SAN JOSE, Calif. - In his office, San Jose State football coach Dick Tomey still has a 1994 Sports Illustrated college football preview issue with Patriots linebacker Tedy Bruschi and four of his University of Arizona teammates on the cover. Bruschi's hair is longer, his face more youthful, and his number a foreign 68, instead of the famed 54, but the fiery eyes remain the same.
Tomey knew Bruschi before he was a New England sports icon and smiling pitchman, back when he was just a hard-working kid from Roseville, Calif., outside Sacramento, who wanted to play college football. Tomey and his staff at Arizona were one of the few big-time schools that came after Bruschi, who even back then was being told he was too small or too slow.
That was the same refrain Bruschi heard from NFL talent evaluators when he left Arizona following the 1995 season as the NCAA's all-time sack leader. Thirteen seasons later, Bruschi is still playing in the NFL, preparing this week for the 181st game of his career, a career that in part he owes to Tomey.
Football fate brought Tomey and Bruschi back together this week with the Patriots practicing at San Jose State in preparation for Sunday night's game against the San Diego Chargers, the second leg of their back-to-back West Coast road games.
"It brings back fond memories for me," said Bruschi. "An old teammate of mine, Joe Salave'a, is on his coaching staff. I feel like I sort of relate to this program because I've been keeping up with it also. I'm from the University of Arizona, but Coach Tomey is my coach.
"He's the one that helped me develop in my college years and take me from an 18-year-old freshman to a 23-year-old fifth-year senior, so I attribute a lot of my success to what Coach Tomey taught me, and I see he's doing great things with the program here."
It's not exactly an accident that Bruschi is at San Jose State. When the school was approached by the Patriots about using its facilities, Tomey gave his approval knowing it would bring Bruschi to campus.
"That was an ulterior motive," said Tomey, who is in his fourth season at San Jose State. "To me, that was important. Just to see him. I don't get to see him. We're both going a thousand miles an hour, and getting a chance to spend time with him is something I was looking forward to."
The two went out to dinner last night, and Bruschi will speak to the Spartans today following the Patriots' practice. Bruschi of all people should know what an honor that is, because the detail-oriented Tomey doesn't let just anyone address his team, especially the day before a big game. San Jose State plays its homecoming game tomorrow against Utah State.
"I don't do that a lot because I don't trust people," said Tomey, who has infused energy, enthusiasm, and expectations into the San Jose State program since taking over a 2-9 team in 2005. "I don't trust most people that they would say the right thing, no matter whether they're some football coach or politician or president or whoever. Some coaches have every Tom, Dick, and Harry talk to their team. I don't because I want to know that whoever it is is going to represent reality in the best way to the players, and I know [Bruschi] will."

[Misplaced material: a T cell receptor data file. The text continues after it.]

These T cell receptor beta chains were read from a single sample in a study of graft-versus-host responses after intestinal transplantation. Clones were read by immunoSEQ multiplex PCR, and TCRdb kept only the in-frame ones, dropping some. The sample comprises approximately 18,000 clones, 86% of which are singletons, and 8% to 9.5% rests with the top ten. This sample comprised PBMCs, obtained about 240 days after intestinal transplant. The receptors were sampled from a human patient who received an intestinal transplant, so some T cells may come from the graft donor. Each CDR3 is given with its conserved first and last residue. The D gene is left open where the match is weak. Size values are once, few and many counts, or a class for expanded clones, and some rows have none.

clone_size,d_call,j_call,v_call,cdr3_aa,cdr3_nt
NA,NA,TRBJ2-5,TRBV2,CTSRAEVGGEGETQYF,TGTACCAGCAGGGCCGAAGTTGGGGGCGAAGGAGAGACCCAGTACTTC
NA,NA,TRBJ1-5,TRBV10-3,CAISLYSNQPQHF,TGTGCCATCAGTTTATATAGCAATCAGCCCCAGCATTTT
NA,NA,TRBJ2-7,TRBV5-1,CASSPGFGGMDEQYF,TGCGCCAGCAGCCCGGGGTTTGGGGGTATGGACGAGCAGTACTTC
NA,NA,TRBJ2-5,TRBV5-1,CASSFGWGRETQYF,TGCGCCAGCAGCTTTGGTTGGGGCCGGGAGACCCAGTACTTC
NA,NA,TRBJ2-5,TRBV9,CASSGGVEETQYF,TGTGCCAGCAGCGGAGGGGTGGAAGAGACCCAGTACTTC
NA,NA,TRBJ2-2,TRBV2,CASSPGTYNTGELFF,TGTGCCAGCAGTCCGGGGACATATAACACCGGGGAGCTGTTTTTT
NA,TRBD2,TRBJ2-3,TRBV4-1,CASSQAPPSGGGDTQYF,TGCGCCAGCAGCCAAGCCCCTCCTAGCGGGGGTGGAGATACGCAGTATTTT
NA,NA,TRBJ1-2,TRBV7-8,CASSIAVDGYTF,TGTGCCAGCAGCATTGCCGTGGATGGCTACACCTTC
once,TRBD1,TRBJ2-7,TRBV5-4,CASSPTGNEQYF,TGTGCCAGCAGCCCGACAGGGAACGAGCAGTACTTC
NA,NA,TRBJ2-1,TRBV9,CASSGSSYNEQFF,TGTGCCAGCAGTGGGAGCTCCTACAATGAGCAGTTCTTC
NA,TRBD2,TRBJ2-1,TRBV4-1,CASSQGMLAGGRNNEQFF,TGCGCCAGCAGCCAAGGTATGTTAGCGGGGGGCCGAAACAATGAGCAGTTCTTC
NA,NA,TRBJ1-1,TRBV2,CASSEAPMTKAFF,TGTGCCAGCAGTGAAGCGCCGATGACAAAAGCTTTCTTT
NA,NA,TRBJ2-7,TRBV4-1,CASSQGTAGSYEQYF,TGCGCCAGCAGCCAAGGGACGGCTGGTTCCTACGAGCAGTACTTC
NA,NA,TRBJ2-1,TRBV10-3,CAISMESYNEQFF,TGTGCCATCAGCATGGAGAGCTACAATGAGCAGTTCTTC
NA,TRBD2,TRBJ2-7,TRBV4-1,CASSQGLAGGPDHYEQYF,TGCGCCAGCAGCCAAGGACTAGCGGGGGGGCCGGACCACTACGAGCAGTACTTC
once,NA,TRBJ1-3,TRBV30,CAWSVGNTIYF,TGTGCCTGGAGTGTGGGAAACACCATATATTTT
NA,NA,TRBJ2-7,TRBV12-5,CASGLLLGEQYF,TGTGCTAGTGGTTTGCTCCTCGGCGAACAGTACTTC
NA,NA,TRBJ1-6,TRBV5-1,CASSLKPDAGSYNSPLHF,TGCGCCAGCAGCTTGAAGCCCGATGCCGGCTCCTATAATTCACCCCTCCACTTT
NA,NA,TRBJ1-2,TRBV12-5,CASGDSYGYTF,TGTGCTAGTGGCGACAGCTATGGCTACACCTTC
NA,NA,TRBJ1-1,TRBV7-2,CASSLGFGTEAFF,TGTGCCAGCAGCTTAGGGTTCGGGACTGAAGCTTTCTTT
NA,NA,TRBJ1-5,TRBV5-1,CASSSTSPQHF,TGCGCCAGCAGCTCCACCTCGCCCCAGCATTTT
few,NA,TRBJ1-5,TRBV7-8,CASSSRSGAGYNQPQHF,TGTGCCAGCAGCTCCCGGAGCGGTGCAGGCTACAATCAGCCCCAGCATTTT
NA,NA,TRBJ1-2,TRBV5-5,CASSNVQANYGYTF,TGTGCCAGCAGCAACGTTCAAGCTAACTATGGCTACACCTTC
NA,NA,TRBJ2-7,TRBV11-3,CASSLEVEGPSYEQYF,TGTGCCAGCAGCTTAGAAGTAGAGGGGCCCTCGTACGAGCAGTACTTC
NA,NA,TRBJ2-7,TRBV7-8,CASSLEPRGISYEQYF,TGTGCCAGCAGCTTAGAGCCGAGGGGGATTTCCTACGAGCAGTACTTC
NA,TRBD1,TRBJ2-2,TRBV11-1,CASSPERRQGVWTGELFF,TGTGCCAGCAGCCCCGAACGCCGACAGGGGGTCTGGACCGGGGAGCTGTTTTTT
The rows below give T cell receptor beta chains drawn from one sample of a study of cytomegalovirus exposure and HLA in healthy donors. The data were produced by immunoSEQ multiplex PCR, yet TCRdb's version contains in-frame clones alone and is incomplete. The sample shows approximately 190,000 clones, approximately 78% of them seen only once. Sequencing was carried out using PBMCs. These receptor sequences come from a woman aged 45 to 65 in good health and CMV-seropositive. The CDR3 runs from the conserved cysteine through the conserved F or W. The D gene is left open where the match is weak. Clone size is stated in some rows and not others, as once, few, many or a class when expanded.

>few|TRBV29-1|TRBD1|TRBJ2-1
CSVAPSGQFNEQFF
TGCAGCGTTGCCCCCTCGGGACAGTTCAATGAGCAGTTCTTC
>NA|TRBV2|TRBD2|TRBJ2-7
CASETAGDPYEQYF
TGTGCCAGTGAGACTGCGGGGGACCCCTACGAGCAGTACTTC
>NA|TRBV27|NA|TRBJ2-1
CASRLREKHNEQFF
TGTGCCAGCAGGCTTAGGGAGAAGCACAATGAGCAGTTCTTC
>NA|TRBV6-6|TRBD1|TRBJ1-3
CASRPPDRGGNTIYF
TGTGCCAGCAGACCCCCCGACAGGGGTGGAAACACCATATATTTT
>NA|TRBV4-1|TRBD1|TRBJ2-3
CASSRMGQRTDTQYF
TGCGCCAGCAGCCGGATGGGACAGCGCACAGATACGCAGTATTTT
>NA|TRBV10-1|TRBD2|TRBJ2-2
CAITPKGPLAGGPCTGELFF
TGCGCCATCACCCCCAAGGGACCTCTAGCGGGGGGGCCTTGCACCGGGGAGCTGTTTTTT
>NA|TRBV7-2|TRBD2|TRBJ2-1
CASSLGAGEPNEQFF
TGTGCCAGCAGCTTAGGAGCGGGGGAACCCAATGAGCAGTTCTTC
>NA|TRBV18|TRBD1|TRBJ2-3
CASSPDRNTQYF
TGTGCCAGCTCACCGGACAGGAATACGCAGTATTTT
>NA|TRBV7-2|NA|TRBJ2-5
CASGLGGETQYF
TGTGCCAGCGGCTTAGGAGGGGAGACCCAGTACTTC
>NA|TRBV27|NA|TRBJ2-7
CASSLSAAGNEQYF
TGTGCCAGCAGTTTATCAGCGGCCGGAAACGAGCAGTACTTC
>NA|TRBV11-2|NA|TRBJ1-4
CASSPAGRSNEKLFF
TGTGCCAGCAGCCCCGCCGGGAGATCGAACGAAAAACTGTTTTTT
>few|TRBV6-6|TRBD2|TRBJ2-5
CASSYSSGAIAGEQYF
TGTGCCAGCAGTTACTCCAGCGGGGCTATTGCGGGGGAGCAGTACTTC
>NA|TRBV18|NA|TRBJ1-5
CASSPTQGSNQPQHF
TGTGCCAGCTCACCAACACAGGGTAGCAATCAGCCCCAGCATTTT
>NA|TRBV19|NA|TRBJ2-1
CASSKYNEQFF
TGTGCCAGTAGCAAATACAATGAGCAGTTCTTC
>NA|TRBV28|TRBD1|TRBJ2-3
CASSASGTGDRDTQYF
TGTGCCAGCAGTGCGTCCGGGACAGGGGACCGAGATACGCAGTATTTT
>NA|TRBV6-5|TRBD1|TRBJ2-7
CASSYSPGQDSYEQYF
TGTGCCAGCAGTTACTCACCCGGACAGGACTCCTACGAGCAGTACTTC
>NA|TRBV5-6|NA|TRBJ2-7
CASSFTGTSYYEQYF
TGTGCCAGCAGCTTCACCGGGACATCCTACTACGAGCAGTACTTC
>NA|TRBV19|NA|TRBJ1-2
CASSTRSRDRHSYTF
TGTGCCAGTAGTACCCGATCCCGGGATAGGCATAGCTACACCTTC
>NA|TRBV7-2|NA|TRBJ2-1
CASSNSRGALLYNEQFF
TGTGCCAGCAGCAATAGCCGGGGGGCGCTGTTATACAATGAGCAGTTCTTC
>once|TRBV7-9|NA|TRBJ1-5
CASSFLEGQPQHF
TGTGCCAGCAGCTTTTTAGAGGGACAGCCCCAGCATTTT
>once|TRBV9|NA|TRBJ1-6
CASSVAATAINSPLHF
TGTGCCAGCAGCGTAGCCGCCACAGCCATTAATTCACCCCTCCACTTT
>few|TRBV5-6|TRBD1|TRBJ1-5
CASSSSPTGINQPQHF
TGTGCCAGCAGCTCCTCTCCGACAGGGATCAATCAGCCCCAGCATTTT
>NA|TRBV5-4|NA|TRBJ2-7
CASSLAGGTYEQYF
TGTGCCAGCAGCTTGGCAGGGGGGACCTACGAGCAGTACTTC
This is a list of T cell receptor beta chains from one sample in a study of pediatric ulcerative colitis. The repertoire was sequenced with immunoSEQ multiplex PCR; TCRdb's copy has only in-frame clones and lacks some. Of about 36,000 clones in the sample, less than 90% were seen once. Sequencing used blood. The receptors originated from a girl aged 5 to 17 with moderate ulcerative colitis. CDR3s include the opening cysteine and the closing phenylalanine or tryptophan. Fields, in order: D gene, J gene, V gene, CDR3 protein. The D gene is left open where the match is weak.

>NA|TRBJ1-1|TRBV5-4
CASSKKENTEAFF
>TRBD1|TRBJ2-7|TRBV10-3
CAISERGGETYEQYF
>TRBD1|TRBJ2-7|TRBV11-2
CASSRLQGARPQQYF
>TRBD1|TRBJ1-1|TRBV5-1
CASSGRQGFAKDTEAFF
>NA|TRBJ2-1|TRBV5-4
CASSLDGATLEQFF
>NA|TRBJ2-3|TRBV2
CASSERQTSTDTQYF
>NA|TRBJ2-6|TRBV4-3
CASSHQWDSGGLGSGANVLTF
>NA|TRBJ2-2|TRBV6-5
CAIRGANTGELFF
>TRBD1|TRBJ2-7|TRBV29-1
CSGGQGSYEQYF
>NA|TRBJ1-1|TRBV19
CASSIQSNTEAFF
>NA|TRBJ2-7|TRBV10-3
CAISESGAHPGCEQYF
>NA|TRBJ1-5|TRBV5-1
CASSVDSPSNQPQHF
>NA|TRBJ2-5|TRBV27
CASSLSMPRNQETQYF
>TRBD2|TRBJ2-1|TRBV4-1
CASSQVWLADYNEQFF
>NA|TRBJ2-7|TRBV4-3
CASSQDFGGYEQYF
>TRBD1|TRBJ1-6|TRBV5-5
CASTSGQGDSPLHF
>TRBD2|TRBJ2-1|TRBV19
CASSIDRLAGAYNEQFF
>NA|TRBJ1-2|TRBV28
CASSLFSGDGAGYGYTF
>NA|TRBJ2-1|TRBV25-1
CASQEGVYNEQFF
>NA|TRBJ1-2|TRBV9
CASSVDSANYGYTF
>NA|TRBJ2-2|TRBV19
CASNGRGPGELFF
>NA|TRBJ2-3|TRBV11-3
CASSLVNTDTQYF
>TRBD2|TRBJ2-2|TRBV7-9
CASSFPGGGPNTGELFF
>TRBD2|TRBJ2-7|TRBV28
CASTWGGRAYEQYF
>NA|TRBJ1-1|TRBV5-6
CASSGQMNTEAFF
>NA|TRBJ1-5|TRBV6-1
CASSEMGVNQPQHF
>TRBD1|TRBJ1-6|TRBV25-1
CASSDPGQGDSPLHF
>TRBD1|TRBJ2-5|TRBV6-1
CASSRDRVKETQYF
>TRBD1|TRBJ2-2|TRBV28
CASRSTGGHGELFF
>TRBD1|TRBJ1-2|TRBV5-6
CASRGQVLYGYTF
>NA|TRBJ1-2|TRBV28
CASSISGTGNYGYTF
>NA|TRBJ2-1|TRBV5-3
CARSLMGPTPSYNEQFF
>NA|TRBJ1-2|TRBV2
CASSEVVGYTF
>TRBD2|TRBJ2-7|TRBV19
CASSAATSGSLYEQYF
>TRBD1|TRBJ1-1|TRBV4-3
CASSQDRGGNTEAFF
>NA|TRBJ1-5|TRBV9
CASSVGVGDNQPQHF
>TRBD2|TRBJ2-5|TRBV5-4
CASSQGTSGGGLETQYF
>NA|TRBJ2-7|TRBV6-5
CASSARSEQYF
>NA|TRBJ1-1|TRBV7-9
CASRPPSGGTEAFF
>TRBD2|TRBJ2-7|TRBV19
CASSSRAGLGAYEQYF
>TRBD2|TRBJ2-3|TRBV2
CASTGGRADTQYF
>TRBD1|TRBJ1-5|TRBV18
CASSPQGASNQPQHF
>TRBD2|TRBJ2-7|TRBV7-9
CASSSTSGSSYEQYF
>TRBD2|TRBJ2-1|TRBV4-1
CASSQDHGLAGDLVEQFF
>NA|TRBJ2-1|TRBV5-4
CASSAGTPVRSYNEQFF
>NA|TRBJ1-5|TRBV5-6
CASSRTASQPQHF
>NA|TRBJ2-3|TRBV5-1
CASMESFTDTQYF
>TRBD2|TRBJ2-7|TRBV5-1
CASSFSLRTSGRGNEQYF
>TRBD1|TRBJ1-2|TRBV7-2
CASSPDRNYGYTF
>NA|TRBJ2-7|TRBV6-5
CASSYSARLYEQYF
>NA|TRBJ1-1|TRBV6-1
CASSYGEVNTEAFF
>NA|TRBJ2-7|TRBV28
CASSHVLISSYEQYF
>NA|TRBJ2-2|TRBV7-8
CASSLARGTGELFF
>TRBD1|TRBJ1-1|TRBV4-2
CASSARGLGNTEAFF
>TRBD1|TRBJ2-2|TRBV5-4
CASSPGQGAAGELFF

"I'm looking forward to it because although it's a different university and they're wearing a different logo on the side of their helmets, I feel like we're being brought up the same by Coach Tomey," said Bruschi. "I know there are certain things that are important to him that are still important to me now that he's teaching them, so I do feel a connection to this program."
A lot has changed since Tomey brought Bruschi to Arizona in 1991. Bruschi is a 35-year-old NFL veteran with a wife and three kids now. He's no longer the carefree kid on the red scooter in the Sports Illustrated article.
At Arizona, he was a defensive end and the leader of the "Desert Swarm" defense. In the NFL, he's one of the most instinctive linebackers of his generation and one of the most inspirational, returning from a stroke in 2005 to resume his career.
Tomey always believed Bruschi would be a success in the NFL. He just needed somebody to do what he'd done with the kid from Roseville - ignore the measurements and turn on the tape.
"I think he's the kind of person that could do just about anything that his capabilities would allow him to do," said Tomey. "He was a great defensive end. Obviously, he would be undersized for the NFL, although [Dwight] Freeney and those guys are about his size, but he was just tremendously quick and he had a tremendous passion. He played at a different level than most other players, but again, he came that way and that's not something we taught him.
"When he was coming out of college, everybody was suspicious about 'is he big enough? Can he run fast enough?' And you're trying to pound it into their heads: 'You just need to watch the tape. He's a special player.' Gladly, the Patriots recognized that."
Christopher L. Gasper can be reached at email@example.com.